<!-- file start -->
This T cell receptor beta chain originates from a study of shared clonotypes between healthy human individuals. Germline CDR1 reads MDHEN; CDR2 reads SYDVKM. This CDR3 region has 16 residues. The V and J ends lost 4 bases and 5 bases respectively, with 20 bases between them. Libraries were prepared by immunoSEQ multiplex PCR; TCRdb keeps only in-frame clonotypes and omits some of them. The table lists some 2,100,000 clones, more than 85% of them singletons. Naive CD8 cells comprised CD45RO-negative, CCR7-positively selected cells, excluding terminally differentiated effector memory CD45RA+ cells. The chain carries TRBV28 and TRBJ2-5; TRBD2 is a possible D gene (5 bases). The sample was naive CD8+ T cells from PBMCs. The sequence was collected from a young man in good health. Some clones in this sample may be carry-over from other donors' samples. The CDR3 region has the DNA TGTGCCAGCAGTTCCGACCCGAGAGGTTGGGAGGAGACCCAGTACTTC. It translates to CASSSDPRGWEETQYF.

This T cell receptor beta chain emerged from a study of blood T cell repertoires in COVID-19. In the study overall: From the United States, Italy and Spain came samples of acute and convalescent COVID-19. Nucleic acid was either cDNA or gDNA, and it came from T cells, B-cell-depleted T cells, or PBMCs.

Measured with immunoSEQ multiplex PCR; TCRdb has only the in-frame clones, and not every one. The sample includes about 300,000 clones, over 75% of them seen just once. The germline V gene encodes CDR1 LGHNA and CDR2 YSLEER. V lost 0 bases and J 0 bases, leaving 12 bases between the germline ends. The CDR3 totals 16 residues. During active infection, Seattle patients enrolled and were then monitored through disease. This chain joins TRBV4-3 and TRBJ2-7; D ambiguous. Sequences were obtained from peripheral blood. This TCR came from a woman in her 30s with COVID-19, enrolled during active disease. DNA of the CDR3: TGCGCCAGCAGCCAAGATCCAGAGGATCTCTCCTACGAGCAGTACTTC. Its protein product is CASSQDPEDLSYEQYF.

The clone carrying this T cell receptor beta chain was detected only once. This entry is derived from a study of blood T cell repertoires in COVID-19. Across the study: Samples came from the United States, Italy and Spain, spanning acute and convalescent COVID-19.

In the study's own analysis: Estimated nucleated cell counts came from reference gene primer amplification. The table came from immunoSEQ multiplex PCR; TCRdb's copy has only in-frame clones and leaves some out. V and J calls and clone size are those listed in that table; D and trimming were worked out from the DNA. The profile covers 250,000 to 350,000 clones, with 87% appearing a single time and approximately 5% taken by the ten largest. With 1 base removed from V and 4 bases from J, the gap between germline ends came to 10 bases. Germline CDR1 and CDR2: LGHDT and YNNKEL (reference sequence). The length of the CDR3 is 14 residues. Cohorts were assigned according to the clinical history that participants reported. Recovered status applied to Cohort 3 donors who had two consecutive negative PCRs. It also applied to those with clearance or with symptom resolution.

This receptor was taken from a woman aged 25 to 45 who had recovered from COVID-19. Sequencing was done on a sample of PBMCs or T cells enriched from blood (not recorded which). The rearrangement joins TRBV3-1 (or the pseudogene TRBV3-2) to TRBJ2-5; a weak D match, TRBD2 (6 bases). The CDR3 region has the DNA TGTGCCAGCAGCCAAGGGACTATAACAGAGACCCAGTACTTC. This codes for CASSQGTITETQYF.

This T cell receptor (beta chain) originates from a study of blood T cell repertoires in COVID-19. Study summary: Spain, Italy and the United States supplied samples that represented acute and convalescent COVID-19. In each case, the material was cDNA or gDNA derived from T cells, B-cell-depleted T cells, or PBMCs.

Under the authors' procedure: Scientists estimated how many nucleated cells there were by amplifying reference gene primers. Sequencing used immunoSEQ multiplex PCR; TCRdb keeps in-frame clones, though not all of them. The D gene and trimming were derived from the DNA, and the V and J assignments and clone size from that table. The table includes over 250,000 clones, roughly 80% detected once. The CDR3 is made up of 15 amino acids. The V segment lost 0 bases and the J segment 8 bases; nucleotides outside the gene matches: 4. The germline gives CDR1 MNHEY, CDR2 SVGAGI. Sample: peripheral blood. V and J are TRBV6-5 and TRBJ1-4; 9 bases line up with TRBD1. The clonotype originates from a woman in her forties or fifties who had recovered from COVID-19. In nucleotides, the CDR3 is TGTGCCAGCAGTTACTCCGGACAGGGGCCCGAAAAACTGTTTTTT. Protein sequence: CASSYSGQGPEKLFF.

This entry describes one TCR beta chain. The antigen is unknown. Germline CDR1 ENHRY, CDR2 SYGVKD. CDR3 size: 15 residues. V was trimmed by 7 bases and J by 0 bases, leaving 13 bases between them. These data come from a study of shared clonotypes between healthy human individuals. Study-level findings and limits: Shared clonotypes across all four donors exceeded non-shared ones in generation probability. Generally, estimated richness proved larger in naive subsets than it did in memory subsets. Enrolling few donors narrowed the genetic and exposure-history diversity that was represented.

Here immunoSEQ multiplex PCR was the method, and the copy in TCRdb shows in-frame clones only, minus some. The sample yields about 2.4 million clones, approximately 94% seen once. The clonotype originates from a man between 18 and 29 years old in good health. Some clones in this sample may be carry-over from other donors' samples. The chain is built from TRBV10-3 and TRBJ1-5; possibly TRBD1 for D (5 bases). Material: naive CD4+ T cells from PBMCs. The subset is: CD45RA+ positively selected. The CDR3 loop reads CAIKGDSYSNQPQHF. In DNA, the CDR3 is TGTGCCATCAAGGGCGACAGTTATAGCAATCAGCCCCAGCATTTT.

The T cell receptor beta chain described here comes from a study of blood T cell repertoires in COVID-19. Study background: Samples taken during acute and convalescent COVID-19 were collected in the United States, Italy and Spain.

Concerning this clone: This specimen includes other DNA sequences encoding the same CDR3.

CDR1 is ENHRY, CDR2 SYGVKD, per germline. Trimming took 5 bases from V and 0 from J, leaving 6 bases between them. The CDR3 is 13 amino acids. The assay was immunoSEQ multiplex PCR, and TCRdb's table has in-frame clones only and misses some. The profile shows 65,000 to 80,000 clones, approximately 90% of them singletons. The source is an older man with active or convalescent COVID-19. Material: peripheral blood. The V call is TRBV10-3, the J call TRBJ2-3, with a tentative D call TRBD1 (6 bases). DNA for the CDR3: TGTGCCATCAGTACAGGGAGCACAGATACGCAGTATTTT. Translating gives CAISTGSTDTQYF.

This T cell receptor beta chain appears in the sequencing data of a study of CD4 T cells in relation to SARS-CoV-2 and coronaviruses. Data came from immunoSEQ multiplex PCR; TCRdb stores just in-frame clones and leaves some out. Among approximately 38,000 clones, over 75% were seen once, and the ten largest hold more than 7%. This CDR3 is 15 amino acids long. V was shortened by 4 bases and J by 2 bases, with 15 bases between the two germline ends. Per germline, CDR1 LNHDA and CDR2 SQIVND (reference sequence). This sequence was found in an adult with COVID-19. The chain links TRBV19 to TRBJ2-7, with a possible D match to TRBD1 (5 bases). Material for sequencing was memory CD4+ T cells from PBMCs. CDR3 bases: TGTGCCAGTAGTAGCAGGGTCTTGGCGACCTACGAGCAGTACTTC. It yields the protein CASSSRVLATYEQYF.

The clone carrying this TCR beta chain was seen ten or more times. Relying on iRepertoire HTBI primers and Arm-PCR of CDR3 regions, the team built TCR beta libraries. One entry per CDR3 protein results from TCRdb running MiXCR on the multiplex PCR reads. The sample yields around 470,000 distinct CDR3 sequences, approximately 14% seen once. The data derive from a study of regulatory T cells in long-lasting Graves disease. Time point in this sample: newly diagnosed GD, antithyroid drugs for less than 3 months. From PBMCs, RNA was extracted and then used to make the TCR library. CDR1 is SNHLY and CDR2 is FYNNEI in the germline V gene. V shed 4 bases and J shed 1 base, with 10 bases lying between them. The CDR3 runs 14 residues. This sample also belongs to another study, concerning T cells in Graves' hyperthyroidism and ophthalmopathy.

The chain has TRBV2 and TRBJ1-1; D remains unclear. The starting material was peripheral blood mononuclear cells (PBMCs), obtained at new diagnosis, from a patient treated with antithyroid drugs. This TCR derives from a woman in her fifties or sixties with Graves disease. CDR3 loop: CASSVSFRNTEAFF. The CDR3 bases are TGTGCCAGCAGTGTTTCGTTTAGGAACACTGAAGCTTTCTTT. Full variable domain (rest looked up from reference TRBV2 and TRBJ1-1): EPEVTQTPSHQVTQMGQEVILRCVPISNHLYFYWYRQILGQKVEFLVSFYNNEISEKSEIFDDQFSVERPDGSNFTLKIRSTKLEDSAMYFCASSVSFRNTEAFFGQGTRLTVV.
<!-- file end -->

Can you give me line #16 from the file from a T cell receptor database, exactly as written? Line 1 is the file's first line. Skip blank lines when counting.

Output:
The chain has TRBV2 and TRBJ1-1; D remains unclear. The starting material was peripheral blood mononuclear cells (PBMCs), obtained at new diagnosis, from a patient treated with antithyroid drugs. This TCR derives from a woman in her fifties or sixties with Graves disease. CDR3 loop: CASSVSFRNTEAFF. The CDR3 bases are TGTGCCAGCAGTGTTTCGTTTAGGAACACTGAAGCTTTCTTT. Full variable domain (rest looked up from reference TRBV2 and TRBJ1-1): EPEVTQTPSHQVTQMGQEVILRCVPISNHLYFYWYRQILGQKVEFLVSFYNNEISEKSEIFDDQFSVERPDGSNFTLKIRSTKLEDSAMYFCASSVSFRNTEAFFGQGTRLTVV.